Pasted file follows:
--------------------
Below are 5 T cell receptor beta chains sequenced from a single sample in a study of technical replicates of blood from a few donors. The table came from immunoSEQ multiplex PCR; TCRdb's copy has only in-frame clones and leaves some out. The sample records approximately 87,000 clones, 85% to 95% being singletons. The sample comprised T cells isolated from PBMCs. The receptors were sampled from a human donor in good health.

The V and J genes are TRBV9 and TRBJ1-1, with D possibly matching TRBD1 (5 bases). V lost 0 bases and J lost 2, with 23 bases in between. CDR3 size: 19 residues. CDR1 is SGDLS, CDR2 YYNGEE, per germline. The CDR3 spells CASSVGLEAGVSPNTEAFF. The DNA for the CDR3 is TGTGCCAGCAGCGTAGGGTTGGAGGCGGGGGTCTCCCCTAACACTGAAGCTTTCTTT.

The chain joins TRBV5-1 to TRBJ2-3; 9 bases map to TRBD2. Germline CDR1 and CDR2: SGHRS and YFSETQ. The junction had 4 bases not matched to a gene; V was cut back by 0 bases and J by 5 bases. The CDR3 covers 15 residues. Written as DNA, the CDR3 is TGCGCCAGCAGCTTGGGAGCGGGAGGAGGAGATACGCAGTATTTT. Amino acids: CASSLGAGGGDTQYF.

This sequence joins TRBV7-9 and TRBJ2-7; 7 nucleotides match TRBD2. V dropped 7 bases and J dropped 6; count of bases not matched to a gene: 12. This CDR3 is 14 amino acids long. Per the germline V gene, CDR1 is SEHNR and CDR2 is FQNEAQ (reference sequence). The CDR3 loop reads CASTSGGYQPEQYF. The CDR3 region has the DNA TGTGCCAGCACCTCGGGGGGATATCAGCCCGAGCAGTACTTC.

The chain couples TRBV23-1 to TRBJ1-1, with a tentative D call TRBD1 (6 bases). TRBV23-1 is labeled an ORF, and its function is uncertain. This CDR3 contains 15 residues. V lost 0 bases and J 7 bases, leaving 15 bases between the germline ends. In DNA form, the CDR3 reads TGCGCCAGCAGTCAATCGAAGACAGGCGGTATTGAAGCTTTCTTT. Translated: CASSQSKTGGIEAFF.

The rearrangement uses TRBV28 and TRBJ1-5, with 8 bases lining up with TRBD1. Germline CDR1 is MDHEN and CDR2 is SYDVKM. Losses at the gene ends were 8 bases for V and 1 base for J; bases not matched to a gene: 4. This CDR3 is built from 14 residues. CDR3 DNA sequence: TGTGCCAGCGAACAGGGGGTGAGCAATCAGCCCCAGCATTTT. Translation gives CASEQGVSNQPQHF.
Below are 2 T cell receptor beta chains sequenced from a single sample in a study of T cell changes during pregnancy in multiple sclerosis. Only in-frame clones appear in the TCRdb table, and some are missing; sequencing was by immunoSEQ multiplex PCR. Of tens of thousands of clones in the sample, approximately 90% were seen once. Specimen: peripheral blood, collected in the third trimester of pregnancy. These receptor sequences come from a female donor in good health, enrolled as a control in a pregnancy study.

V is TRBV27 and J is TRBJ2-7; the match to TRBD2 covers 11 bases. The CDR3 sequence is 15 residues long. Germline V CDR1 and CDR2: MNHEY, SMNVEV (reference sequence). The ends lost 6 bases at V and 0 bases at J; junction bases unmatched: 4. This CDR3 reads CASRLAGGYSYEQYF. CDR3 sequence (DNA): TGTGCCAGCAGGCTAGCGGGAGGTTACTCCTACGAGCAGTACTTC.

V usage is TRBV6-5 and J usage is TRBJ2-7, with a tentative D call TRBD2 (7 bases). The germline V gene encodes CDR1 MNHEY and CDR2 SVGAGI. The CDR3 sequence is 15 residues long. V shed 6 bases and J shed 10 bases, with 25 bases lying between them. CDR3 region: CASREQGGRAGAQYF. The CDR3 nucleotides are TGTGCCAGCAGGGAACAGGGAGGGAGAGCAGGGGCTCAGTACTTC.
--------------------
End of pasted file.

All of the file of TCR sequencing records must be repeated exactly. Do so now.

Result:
Below are 5 T cell receptor beta chains sequenced from a single sample in a study of technical replicates of blood from a few donors. The table came from immunoSEQ multiplex PCR; TCRdb's copy has only in-frame clones and leaves some out. The sample records approximately 87,000 clones, 85% to 95% being singletons. The sample comprised T cells isolated from PBMCs. The receptors were sampled from a human donor in good health.

The V and J genes are TRBV9 and TRBJ1-1, with D possibly matching TRBD1 (5 bases). V lost 0 bases and J lost 2, with 23 bases in between. CDR3 size: 19 residues. CDR1 is SGDLS, CDR2 YYNGEE, per germline. The CDR3 spells CASSVGLEAGVSPNTEAFF. The DNA for the CDR3 is TGTGCCAGCAGCGTAGGGTTGGAGGCGGGGGTCTCCCCTAACACTGAAGCTTTCTTT.

The chain joins TRBV5-1 to TRBJ2-3; 9 bases map to TRBD2. Germline CDR1 and CDR2: SGHRS and YFSETQ. The junction had 4 bases not matched to a gene; V was cut back by 0 bases and J by 5 bases. The CDR3 covers 15 residues. Written as DNA, the CDR3 is TGCGCCAGCAGCTTGGGAGCGGGAGGAGGAGATACGCAGTATTTT. Amino acids: CASSLGAGGGDTQYF.

This sequence joins TRBV7-9 and TRBJ2-7; 7 nucleotides match TRBD2. V dropped 7 bases and J dropped 6; count of bases not matched to a gene: 12. This CDR3 is 14 amino acids long. Per the germline V gene, CDR1 is SEHNR and CDR2 is FQNEAQ (reference sequence). The CDR3 loop reads CASTSGGYQPEQYF. The CDR3 region has the DNA TGTGCCAGCACCTCGGGGGGATATCAGCCCGAGCAGTACTTC.

The chain couples TRBV23-1 to TRBJ1-1, with a tentative D call TRBD1 (6 bases). TRBV23-1 is labeled an ORF, and its function is uncertain. This CDR3 contains 15 residues. V lost 0 bases and J 7 bases, leaving 15 bases between the germline ends. In DNA form, the CDR3 reads TGCGCCAGCAGTCAATCGAAGACAGGCGGTATTGAAGCTTTCTTT. Translated: CASSQSKTGGIEAFF.

The rearrangement uses TRBV28 and TRBJ1-5, with 8 bases lining up with TRBD1. Germline CDR1 is MDHEN and CDR2 is SYDVKM. Losses at the gene ends were 8 bases for V and 1 base for J; bases not matched to a gene: 4. This CDR3 is built from 14 residues. CDR3 DNA sequence: TGTGCCAGCGAACAGGGGGTGAGCAATCAGCCCCAGCATTTT. Translation gives CASEQGVSNQPQHF.
Below are 2 T cell receptor beta chains sequenced from a single sample in a study of T cell changes during pregnancy in multiple sclerosis. Only in-frame clones appear in the TCRdb table, and some are missing; sequencing was by immunoSEQ multiplex PCR. Of tens of thousands of clones in the sample, approximately 90% were seen once. Specimen: peripheral blood, collected in the third trimester of pregnancy. These receptor sequences come from a female donor in good health, enrolled as a control in a pregnancy study.

V is TRBV27 and J is TRBJ2-7; the match to TRBD2 covers 11 bases. The CDR3 sequence is 15 residues long. Germline V CDR1 and CDR2: MNHEY, SMNVEV (reference sequence). The ends lost 6 bases at V and 0 bases at J; junction bases unmatched: 4. This CDR3 reads CASRLAGGYSYEQYF. CDR3 sequence (DNA): TGTGCCAGCAGGCTAGCGGGAGGTTACTCCTACGAGCAGTACTTC.

V usage is TRBV6-5 and J usage is TRBJ2-7, with a tentative D call TRBD2 (7 bases). The germline V gene encodes CDR1 MNHEY and CDR2 SVGAGI. The CDR3 sequence is 15 residues long. V shed 6 bases and J shed 10 bases, with 25 bases lying between them. CDR3 region: CASREQGGRAGAQYF. The CDR3 nucleotides are TGTGCCAGCAGGGAACAGGGAGGGAGAGCAGGGGCTCAGTACTTC.